HIGH SCHOOL NORMALITY contains strong language and some themes not suitable for audiences under 17. Viewer discretion is advised.

Thursday, March 19, 2009

Taking Care of Business

"I love you."
"Until I am ready to say it, I don't want to say it without meaning it."

"There's nothing wrong with waiting until marriage."
"I never said there was anything wrong with it. It just wouldn't be my choice."

"Hello, Mark."
"Lost your virginity yet?"
"No reason. Just wanted to know if you found whatever it was you were looking for."

"I guess I just thought that if we had sex, well, it would make me feel like less of an idiot for saying I love you."
"I love you too."

"So all I am is money to you?"
"No. Now the only money I see is the money that you're being SUED FOR!"

"David, you need to get a job. You need to be able to help out with some things."

"I'm sorry Mr. Adler, but we are not hiring right now."

It was the fifth place that morning that told me that they were not hiring. It was beginning to get frustrating.

"Well, thanks anyway." That was the fifth time that I had said that exact same thing.

When my mom told me that I needed to get a job, I didn't realize that it would be so hard to do. I mean, a lot of people I know from school have jobs, and several people that just turned 16 are getting jobs every day, but for some reason, everywhere I looked there was a hiring freeze.

My name is David, and I'm a normal high school student.

And it should be normal for a high schooler to have a job, right?

In every fast food place, restaurant, and clothing outlet, it is not uncommon to find 16 year-olds such as myself working for their money, and making bank depending on how many hours they work. There had to be somewhere that I could work.

After I called the fifth place that morning, I met my three best friends, Aaron Stanwick, Michael Florence, and Mark Adams at our favorite little coffee shop, the Coffee Plantation. It was also the place where Joy Harris, the love of my life, worked. Worked. That's it!

I rushed into the Coffee Plantation, dropped my laptop off at the table with my friends, and headed to the counter, where Joy was working.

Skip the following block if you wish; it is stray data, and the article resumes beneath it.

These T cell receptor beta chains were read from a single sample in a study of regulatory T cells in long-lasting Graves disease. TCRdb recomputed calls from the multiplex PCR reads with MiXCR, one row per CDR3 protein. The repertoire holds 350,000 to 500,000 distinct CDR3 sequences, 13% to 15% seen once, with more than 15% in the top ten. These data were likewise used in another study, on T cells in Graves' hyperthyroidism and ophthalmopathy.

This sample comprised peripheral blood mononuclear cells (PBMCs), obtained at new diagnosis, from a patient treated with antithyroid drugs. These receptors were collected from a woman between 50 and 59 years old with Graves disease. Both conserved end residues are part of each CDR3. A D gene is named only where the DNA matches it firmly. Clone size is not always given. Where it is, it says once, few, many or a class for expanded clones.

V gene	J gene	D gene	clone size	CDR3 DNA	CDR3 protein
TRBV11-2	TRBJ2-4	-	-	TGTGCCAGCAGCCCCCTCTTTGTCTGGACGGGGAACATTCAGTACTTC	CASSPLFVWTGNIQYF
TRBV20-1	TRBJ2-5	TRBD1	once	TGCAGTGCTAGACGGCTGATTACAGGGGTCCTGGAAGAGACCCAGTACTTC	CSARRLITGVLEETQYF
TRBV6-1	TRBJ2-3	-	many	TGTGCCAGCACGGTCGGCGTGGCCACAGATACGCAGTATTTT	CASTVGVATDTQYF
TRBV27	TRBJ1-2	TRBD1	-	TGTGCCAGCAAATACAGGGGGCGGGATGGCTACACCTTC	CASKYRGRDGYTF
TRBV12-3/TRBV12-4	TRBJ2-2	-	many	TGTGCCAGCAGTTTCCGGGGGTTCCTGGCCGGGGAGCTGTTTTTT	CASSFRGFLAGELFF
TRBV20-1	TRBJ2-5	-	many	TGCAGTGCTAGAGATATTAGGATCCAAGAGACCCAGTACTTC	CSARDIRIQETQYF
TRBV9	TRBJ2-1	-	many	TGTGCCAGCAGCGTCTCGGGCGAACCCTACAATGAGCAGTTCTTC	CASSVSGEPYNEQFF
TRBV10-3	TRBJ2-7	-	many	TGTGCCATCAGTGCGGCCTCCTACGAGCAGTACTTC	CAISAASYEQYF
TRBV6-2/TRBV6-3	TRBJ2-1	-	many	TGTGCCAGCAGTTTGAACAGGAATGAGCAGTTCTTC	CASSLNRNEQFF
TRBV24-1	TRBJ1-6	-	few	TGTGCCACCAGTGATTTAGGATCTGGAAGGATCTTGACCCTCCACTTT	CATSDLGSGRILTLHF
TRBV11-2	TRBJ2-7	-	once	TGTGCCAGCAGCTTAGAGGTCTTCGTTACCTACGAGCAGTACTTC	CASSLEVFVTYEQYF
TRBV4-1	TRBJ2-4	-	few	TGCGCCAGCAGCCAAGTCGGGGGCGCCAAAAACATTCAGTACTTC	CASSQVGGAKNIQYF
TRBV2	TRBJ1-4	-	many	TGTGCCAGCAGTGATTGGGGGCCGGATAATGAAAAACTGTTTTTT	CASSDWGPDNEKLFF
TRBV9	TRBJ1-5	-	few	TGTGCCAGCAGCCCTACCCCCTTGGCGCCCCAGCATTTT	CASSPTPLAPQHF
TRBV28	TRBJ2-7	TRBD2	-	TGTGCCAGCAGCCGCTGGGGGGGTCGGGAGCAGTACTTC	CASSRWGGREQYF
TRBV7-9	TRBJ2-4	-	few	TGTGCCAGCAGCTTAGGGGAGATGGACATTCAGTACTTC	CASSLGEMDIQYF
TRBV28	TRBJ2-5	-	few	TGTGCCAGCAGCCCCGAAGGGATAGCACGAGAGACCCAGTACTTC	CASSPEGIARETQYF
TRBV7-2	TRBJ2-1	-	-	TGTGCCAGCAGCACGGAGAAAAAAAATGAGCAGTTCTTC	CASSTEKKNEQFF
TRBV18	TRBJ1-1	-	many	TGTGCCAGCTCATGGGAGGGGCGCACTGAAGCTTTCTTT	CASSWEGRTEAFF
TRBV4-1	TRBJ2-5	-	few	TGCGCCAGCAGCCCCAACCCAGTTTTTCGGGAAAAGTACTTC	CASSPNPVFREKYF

"Well if it isn't my favorite customer?"

"Well if it isn't my favorite--what's your position again?"


"Yeah, and as my favorite cashier, you would know if there were any cash registers that needed attending to?"

"Sorry, babe. We don't have any openings right now, but there are plenty of places in this shopping center. I'm sure you'll find something."

"I hope so. My mom says I've got to start helping out. My dad certainly isn't doing much."

"Well, like I said, there are plenty of places that I'm sure would love to have someone as cute as you. Now, are you going to order something, or are you going to flirt more?"

"Can't I have both?"

I kissed my girlfriend and then I ordered a double espresso. I needed the caffeine to write my column for the school newspaper, The Summit Sentinel while still tuning into the guy talk.

"Good morning, gents."

"Got the laptop today?"

"I've got a column to write."

"I hate it when you have columns to write."


"Because you get into your writer mode."

"What Mark is trying to say is that when you are working on a piece, you're always focused solely on that. I can't even count the times that Mark has asked you what you've thought of an escapade and you've said, 'I'm sorry, what?'"

"That's so not true."

"Yeah, it kind of is."

"Look, the Sentinel is like my job, and part of that job is writing an annual column. And I'm much more focused doing it here than at the madhouse. Especially with everything going on with the lawsuit, it's like World War IV at my house."

"Wouldn't it be World War III?"

"No, that happened when I was 14."

My column was called "David's Desk", and it was an academic advice column that ran every month. This month, it was all about how to not let the economy affect how you do academically, including ways for you to distract yourself from the foreclosure signs and focus on your grades. I knew what I was going to write about, but getting the words to flow in just the write manner was what was going to be difficult. I began writing about the different extracurricular activities that you could busy yourself with, as well as the academic programs with which you can get involved, when suddenly--

"You slept with Faye?"

"Shhhhhhhhh! Not so loud! I don't want word to get to Remi about this."

"Mark, you have done some pretty stupid things, but this is just unbelievable."

"How did this even happen?"

And he told us the story. Mark was on a date on Friday night, and saw Faye Winston, a girl who Mark had once been in love with, sitting alone at the plaza. He told his date that he would be right back and approached Faye.